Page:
Bringing LCF Grantees together to exchange ideas, challenges and strategies during a day-long convening is powerful. Doing it in a way that honors and respects the values of the Latino community is transformative. LCF strongly believes in the power of authentic, trust-based relationships to create and sustain individual, organizational, and social change.
Much of what LCF does is rooted in the idea of Familismo or simply known as cultivating a sense of family and value among our community of donors, funders, and grantees. Sitting beside our respected community leaders and funders, we had an opportunity to be heard, share insights, and aspirations of our work. So, as opposed to talking at each other we spoke with each other. In these conversations, reflections were sparked, but more importantly authentic relationships were made. In a warm and welcoming environment, a candid conversation has the power to change hearts and minds.
During our convening, we first sat in circulo, sharing our personal stories. We honored our roots and shared gratitude for our immigrant parents and grandparents. Inspiring Latino nonprofit leaders, Camille Llanes-Fontanilla, Juan Hernandez, and Socorro Santillan shared insights, fundraising strategies, and grant writing support with their peers.
This year, LCF also invited funders such as Justin Steele from Google.org, Pia Infante from Whitman Institute, Lateefah Simon of Rosenburg Foundation, Janeen Perez from the Tipping Point Community, and Christine Clark from The William and Flora Hewlett Foundation. These pioneers shared their personal stories and challenged Latino leaders to push philanthropy to address some of the toughest issues of our time.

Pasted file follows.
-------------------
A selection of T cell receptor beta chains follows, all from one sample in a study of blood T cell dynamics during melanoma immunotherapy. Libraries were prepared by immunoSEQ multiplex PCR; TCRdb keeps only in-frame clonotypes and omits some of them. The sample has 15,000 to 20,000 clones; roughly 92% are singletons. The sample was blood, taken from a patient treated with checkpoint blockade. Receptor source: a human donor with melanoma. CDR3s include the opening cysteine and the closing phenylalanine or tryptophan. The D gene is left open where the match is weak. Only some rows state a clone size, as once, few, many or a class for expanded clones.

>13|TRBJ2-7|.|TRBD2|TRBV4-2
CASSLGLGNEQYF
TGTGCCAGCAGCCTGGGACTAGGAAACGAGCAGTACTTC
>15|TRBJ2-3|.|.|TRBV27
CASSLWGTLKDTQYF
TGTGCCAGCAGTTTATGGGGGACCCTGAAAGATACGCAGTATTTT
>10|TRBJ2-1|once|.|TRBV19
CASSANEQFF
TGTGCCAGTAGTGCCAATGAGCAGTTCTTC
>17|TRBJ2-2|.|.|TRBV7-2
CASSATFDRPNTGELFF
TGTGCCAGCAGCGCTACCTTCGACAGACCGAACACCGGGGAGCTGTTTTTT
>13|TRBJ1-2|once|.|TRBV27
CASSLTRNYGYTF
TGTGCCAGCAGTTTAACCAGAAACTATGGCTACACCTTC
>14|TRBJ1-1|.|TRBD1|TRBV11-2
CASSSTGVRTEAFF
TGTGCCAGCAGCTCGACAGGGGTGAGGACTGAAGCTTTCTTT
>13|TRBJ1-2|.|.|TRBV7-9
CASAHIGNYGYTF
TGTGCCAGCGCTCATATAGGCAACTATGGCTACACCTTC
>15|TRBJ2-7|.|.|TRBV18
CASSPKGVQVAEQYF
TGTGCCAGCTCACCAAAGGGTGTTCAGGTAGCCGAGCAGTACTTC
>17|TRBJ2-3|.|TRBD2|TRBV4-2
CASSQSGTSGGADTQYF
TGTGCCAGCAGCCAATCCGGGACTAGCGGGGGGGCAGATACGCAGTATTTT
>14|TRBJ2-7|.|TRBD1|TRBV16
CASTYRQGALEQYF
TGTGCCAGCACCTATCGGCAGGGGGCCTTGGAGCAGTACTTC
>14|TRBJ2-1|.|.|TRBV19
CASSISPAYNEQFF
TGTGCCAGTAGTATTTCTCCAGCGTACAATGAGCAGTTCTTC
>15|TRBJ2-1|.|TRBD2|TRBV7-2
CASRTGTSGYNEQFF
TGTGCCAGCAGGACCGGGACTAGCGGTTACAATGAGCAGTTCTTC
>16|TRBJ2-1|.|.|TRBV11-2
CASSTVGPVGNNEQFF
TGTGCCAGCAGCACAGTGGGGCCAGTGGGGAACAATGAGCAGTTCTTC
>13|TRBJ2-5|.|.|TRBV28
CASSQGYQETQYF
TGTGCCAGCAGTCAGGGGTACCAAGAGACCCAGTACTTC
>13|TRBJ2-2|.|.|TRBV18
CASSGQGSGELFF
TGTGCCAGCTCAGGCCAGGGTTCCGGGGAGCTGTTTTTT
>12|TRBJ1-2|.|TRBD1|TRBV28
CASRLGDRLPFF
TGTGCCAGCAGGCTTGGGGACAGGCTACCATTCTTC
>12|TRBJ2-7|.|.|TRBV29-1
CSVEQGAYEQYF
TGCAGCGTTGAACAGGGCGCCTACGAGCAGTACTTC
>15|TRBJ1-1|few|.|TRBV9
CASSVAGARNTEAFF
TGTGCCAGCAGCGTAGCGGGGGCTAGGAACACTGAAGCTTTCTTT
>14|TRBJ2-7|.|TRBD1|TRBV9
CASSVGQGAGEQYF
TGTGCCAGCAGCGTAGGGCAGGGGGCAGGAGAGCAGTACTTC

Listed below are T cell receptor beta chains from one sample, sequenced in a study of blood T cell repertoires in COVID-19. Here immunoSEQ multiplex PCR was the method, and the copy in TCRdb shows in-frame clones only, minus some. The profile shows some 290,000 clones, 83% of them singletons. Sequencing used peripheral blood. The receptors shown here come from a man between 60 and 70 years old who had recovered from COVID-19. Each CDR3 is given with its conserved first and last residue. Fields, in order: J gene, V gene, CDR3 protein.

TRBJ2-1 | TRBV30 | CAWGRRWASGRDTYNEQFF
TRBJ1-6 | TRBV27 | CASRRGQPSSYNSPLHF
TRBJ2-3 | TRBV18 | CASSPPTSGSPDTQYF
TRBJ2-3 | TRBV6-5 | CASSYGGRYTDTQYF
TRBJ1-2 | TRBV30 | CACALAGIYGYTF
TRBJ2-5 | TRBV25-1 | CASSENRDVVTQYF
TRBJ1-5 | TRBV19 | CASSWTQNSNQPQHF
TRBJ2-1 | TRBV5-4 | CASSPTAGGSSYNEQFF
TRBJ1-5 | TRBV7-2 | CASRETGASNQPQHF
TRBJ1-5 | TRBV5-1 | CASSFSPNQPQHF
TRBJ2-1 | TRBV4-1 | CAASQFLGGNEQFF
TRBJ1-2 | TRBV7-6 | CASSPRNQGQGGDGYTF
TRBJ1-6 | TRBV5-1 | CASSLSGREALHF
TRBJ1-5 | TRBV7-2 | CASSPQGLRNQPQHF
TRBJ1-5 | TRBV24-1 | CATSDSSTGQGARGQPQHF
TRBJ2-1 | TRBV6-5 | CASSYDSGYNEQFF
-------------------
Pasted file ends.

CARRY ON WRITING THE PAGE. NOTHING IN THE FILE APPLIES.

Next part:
The current lack of funding for Latino nonprofits – less than 1.4% of all philanthropic dollars go to Latino nonprofit organizations – must be addressed by building bridges. LCF is here to build those bridges.
Join us by promoting the work of our Latino-based nonprofit organizations. Here is a complete list of our current Grantees: http://latinocf.org/community.html
“This pic cannot quite do justice to the sacred space for nonprofit leaders and funders to swap story and talk real talk that Latino Community Foundation created yesterday. Side note: the first panel I’ve ever participated in where panelists are dispersed among a circle as opposed to lined up at the front firing squad style.” – Pia Infante #disruptingpatterns
Noemy Quinones on October 13, 2015 at 10:06 pm
We do not have a non-profit, we’re working on that. We do not have a website and we’re working on that. We have a fb page, and working on that as well (Support Father’s Rights – Chicago). I support the Father’s rights Movement – a right to co-parent. I became an advocate because of my brother’s case. His daughter’s (my niece) mother was murdered 4 years ago by her boyfriend, and my brother is still fighting for custody; he compromised to joint-custody and still fighting the courts, 4 lawyers later and was granted 1 hour per week as if he was a criminal. I learned through my research, that the fatherless children have been perpetrated by corruption, greed, vindictiveness of the family court system. We’re dealing with Human violations, false allegations and parental alienation made of the other parent with no solution in sight, let alone punishing the parties involved in brainwashing of the child…yes, usually it’s not just the one parent…. We’re are not representing the “real” deadbeat fathers (and some moms). We are representing the caring, loving, fitting – step up to the plate type of father/parent. Look up Borando los padres (youTube), yes it’s in Argentina, but the issues are right here at home, look up the Father’s Rights Movement on fb. Maybe one day we may be able to work together. Please send me information about your organization.